Road test—driving a 107 m.p.h. Riley Elf

Every so often we test a modified car which offers fantastic performance for its capacity. Such a car is the Speedwell-modified Riley Elf which we have been testing recently. Although on the face of it the Elf is one of the least likely of the Mini range to benefit from tuning treatment, Speedwell decided to market the car as the “Executive Riley,” aimed at the man who wants outstanding performance but also prefers the better appointments and slightly larger boot of the Elf. This particular car is only offered as a complete package and costs £825, although of course anyone who already owns an Elf could have much of the work done by Speedwell, but it would probably be more expensive.

Most of the cost of the conversion goes on the engine, for this is modified from its standard power output of 38 b.h.p. at 5,250 r.p.m. to give no less than 93 b.h.p. at 7,400 r.p.m. This necessitates stripping the engine, balancing the rotating parts, increasing the engine capacity from 998 c.c. to 1,150 c.c., fitting the Speedwell aluminium cylinder head with 11-to-1 compression ratio, twin S.U. carburetters, high-lift camshaft and so on. This is only about 5 b.h.p. less than Speedwell’s Formula Junior engine specification, the absolute maximum top-end power being sacrificed for better torque lower down the rev. range. It actually produces 78 lb. ft. of torque at 5,500 r.p.m., against 52 lb. ft. at 2,700 r.p.m. of the standard Elf.

This power results in the most fantastic performance on the road for the Speedwell Elf will accelerate cleanly up to 7,500 r.p.m. in the lower gears, but for performance testing we contented ourselves with using 7,000 r.p.m. as a gear-change point. An extra on the test car, costing £17 10s., was an electronic rev.-counter made for Speedwell by Weston’s which has a single slim red line marked at 7,500 r.p.m. So easily did the engine rev. to this figure in 1st and 2nd that we would recommend the rev.-counter as a safety factor to avoid over-revving. Due to the large amount of wood in the Elf facia panel the rev.-counter had to be fitted in the lid of the glove locker in front of the driver, which might upset the lovers of wooden facias, but otherwise a special bracket would have to be made up. At 7,000 r.p.m. in the gears the Elf gives speeds of 29, 49, 75 and 104 m.p.h. In fact when testing for maximum speed we found that the Elf would achieve 7,200 r.p.m. on the flat in top gear, a speed of 107 m.p.h., but this took a long while to come up, and only on a long downgrade could 7,500 r.p.m. or 112 m.p.h. be seen. However, its maximum speed is not so important as its ability to cruise along at 6,000 r.p.m. in top (90 m.p.h) for hour after hour if need be and still have some acceleration in hand to pass the odd Bentley or Jaguar. Perhaps the most pleasant aspect of driving the .Speedwell Elf is to study the expressions on drivers’ faces as the Elf goes past. These range from downright anger to incredulity, and from those with a sense of humour, amusement. A few drivers speed up to try and stay with the Elf but few keep up the pace for very long. The test car was fitted with a headlamp flasher, costing 18s. 6d., which is a worthwhile investment as the Elf passes a lot of cars and the lights need to be flashed quite a lot. The hooter is the standard one, which is not very effective.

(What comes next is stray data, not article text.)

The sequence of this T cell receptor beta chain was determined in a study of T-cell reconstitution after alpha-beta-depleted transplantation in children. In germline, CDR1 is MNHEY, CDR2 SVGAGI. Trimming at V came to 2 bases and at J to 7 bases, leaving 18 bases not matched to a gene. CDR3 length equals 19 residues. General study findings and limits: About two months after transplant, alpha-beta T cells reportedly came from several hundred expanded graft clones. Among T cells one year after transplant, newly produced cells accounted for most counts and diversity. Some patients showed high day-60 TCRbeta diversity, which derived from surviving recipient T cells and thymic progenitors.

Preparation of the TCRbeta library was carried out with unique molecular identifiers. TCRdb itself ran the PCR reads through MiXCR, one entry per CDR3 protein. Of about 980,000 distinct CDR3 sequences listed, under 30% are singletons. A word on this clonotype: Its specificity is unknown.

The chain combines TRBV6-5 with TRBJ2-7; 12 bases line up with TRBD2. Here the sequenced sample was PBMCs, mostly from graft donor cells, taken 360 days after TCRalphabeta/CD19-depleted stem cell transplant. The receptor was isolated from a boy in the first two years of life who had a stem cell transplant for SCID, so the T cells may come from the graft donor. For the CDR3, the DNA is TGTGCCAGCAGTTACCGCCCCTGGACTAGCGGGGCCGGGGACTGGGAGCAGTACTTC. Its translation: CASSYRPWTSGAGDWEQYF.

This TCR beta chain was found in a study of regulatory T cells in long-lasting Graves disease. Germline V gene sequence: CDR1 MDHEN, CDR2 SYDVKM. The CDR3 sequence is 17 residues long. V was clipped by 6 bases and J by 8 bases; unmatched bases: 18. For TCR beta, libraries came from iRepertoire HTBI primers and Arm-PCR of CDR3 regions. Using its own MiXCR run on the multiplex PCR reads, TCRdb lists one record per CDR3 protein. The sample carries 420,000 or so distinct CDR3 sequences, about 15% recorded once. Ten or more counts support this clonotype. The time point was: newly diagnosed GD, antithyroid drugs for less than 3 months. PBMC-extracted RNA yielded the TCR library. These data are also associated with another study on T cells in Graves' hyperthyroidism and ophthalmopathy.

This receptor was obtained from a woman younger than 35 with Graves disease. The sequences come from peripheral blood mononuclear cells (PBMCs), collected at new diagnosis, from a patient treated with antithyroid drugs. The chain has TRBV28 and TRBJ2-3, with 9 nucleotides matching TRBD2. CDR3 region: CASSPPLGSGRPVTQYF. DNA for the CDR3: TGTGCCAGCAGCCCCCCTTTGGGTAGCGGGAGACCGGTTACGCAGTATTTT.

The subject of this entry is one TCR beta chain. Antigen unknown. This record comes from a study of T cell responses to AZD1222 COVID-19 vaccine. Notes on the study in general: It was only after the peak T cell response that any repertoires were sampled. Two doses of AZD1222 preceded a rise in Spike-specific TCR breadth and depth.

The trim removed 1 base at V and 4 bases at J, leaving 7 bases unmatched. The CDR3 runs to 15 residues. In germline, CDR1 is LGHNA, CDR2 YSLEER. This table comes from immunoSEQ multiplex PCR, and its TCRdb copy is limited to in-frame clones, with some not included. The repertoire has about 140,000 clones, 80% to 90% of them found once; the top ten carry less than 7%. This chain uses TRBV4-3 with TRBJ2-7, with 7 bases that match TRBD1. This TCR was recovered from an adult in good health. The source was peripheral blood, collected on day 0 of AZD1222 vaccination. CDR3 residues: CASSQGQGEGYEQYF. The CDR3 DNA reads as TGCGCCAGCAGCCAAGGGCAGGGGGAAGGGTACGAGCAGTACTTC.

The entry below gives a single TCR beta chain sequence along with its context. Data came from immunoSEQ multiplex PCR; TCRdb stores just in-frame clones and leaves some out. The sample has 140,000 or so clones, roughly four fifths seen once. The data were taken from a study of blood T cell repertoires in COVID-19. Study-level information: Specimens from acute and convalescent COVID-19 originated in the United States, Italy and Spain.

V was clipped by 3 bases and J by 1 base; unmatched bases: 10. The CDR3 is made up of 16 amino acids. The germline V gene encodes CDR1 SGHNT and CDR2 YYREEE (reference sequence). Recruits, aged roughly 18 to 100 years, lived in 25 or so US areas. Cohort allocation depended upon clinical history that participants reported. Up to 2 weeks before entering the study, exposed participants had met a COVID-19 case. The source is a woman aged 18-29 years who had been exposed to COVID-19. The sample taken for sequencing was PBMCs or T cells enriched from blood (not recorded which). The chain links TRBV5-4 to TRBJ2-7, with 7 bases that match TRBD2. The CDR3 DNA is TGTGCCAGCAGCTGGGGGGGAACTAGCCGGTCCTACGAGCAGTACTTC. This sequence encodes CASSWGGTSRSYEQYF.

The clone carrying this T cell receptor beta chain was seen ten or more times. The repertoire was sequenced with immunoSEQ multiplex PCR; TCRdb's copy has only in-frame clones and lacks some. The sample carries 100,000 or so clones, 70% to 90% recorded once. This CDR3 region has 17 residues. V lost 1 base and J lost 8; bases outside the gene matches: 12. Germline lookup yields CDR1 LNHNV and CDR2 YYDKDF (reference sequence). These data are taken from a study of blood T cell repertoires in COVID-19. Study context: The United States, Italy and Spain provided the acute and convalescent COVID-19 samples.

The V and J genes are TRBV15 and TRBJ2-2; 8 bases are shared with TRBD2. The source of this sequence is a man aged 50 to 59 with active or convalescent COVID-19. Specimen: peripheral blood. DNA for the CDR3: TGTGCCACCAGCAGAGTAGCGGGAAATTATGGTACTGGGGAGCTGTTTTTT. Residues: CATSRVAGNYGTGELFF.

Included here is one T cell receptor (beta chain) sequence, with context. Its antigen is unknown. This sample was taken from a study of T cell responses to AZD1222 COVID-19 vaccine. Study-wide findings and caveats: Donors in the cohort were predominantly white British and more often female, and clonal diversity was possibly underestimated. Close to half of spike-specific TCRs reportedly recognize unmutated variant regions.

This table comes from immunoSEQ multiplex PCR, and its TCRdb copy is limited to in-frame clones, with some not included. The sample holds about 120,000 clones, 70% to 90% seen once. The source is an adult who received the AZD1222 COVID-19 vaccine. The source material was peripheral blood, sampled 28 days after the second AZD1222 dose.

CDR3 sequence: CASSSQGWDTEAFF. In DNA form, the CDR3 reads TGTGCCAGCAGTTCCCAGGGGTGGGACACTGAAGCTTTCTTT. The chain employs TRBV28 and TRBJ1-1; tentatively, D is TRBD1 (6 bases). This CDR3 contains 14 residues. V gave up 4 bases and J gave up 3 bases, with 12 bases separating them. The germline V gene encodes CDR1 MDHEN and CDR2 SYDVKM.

Having had experience of other highly-tuned B.M.C. engines we expected the Speedwell unit to be temperamental, and the sight of a spare set of plugs in the door pocket did nothing to reassure us. However, this engine proved to be very tractable and gave no trouble at all. In heavy traffic it would fluff occasionally but a blip on the throttle always cleared the plug immediately. The oil pressure stayed between 50 and 75 p.s.i. according to road speed, and the needle of the water-temperature gauge seldom moved more than halfway across the dial, always staying in the ” normal” position. The engine had a “lumpy” idle but never stalled and was certainly no noisier than most standard Mini engines. If the throttle was depressed too rapidly a smell of petrol invaded the car but this could be avoided quite easily. The carburetters of the test car had no air cleaners, which no doubt aggravated the problem.